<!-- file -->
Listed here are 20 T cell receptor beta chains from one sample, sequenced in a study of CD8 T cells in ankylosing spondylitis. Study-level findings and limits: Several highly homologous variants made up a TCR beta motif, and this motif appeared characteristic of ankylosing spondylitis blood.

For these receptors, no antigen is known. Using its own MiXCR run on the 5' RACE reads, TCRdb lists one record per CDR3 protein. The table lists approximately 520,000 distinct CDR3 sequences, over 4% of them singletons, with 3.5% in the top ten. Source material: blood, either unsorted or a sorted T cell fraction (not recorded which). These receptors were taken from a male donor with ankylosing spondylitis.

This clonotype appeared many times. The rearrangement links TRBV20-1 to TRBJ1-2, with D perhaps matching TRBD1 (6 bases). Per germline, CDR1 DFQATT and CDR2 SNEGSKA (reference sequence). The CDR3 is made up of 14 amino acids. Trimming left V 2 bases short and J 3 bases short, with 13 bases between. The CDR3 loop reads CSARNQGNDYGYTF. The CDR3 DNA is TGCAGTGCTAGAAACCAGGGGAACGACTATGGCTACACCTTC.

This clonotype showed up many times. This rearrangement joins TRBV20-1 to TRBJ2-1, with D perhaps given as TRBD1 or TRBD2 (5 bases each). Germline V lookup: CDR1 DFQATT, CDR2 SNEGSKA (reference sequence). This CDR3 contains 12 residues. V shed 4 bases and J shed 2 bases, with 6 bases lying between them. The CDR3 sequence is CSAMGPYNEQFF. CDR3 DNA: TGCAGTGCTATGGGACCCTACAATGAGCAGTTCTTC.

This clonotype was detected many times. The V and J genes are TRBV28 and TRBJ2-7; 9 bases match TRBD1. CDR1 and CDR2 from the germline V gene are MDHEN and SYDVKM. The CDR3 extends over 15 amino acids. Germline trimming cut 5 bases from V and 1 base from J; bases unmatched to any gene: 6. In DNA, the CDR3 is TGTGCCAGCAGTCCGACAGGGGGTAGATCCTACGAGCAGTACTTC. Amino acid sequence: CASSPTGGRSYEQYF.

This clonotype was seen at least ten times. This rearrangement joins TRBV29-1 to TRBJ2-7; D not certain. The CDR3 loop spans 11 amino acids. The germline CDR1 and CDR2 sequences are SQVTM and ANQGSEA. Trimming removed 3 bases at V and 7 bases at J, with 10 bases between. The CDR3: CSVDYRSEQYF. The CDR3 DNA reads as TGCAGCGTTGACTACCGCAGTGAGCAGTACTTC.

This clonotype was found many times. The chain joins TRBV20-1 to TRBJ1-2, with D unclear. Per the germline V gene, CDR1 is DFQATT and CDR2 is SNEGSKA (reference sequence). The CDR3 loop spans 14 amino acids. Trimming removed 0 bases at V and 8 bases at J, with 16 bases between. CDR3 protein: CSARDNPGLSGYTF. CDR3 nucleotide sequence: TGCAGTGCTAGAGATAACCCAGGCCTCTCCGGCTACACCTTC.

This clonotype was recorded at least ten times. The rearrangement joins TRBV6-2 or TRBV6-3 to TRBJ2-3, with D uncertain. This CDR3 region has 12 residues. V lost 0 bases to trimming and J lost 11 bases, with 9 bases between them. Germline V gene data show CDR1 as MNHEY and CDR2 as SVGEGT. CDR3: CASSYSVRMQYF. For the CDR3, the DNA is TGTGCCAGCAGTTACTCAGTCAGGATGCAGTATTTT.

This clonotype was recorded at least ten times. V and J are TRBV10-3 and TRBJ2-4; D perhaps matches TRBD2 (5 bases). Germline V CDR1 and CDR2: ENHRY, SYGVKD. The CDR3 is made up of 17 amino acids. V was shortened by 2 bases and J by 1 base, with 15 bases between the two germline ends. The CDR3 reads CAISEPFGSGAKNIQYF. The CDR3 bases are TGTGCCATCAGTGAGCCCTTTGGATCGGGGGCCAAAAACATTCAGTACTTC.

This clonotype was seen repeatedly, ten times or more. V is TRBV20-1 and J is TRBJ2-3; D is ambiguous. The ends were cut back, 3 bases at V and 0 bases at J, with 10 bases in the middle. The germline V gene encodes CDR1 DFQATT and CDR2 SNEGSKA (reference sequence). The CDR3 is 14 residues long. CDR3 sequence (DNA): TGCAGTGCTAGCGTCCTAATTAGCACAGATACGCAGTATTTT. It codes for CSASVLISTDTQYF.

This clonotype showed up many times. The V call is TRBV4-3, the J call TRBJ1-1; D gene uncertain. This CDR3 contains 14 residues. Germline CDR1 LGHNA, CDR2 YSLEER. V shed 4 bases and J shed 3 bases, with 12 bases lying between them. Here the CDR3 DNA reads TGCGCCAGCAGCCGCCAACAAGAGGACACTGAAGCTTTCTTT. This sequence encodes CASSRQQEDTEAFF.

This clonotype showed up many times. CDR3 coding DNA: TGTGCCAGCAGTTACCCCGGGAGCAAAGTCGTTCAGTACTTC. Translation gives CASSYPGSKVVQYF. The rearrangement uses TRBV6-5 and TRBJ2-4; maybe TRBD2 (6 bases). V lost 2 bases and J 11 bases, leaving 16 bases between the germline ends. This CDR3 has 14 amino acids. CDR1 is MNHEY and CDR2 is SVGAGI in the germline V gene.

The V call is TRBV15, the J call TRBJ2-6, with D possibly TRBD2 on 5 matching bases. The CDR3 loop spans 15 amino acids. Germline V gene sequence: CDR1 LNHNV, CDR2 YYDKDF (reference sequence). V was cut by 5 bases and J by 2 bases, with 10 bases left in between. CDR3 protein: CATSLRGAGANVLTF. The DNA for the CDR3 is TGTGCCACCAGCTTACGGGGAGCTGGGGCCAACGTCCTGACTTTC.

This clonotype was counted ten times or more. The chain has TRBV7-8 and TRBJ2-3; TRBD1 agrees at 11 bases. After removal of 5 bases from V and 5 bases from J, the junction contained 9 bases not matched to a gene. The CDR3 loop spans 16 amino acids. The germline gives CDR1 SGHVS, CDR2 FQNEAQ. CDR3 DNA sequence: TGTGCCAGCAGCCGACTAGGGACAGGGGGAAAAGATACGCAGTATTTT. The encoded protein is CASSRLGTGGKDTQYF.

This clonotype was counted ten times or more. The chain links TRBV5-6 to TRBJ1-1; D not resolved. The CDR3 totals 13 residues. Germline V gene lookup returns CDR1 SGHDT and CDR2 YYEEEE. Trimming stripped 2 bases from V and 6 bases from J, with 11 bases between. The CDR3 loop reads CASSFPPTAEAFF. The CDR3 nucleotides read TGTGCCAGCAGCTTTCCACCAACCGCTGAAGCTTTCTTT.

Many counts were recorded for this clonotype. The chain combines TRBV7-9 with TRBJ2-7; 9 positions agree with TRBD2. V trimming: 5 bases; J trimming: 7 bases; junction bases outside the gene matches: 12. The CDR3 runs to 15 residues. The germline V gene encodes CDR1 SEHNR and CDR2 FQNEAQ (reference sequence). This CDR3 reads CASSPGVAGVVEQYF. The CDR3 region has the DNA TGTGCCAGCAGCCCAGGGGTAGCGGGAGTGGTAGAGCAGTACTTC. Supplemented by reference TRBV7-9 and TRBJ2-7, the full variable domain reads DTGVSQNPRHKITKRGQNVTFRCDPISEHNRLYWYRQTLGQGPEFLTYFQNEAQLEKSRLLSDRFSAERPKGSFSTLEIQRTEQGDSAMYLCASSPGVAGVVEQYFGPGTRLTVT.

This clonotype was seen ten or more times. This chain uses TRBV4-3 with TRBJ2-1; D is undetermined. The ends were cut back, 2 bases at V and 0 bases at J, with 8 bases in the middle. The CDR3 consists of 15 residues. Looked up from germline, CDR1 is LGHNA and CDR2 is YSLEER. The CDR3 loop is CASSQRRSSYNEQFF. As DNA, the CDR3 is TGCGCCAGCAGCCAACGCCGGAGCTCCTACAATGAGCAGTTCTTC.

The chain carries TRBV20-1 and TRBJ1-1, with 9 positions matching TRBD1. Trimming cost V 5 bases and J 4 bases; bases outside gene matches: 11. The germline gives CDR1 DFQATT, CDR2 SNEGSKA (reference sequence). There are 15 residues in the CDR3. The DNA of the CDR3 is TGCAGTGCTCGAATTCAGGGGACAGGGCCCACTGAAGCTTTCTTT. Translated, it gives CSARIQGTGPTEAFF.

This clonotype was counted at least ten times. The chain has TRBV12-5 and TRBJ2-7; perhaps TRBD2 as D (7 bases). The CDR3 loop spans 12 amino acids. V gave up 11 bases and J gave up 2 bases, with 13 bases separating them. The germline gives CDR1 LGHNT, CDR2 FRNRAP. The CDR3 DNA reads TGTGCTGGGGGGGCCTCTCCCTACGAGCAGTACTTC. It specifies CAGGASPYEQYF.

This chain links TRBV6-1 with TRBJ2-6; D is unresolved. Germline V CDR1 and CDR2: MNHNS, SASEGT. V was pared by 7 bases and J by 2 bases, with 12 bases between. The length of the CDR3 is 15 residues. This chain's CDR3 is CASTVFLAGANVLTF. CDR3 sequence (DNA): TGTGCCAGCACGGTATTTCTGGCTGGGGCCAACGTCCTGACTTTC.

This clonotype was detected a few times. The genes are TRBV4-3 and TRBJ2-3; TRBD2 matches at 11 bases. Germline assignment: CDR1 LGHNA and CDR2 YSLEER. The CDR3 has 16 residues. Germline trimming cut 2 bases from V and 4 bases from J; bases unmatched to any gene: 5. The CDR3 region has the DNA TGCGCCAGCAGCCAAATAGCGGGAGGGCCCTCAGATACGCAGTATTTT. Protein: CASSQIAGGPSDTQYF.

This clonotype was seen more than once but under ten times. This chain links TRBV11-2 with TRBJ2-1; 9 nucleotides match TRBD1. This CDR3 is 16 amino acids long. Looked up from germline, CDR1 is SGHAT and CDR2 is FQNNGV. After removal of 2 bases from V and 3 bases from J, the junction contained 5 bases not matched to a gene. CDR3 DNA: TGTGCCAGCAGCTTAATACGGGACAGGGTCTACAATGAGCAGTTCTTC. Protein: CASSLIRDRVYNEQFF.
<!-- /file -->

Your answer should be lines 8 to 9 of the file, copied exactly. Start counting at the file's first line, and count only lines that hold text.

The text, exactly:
This clonotype was recorded at least ten times. The rearrangement joins TRBV6-2 or TRBV6-3 to TRBJ2-3, with D uncertain. This CDR3 region has 12 residues. V lost 0 bases to trimming and J lost 11 bases, with 9 bases between them. Germline V gene data show CDR1 as MNHEY and CDR2 as SVGEGT. CDR3: CASSYSVRMQYF. For the CDR3, the DNA is TGTGCCAGCAGTTACTCAGTCAGGATGCAGTATTTT.

This clonotype was recorded at least ten times. V and J are TRBV10-3 and TRBJ2-4; D perhaps matches TRBD2 (5 bases). Germline V CDR1 and CDR2: ENHRY, SYGVKD. The CDR3 is made up of 17 amino acids. V was shortened by 2 bases and J by 1 base, with 15 bases between the two germline ends. The CDR3 reads CAISEPFGSGAKNIQYF. The CDR3 bases are TGTGCCATCAGTGAGCCCTTTGGATCGGGGGCCAAAAACATTCAGTACTTC.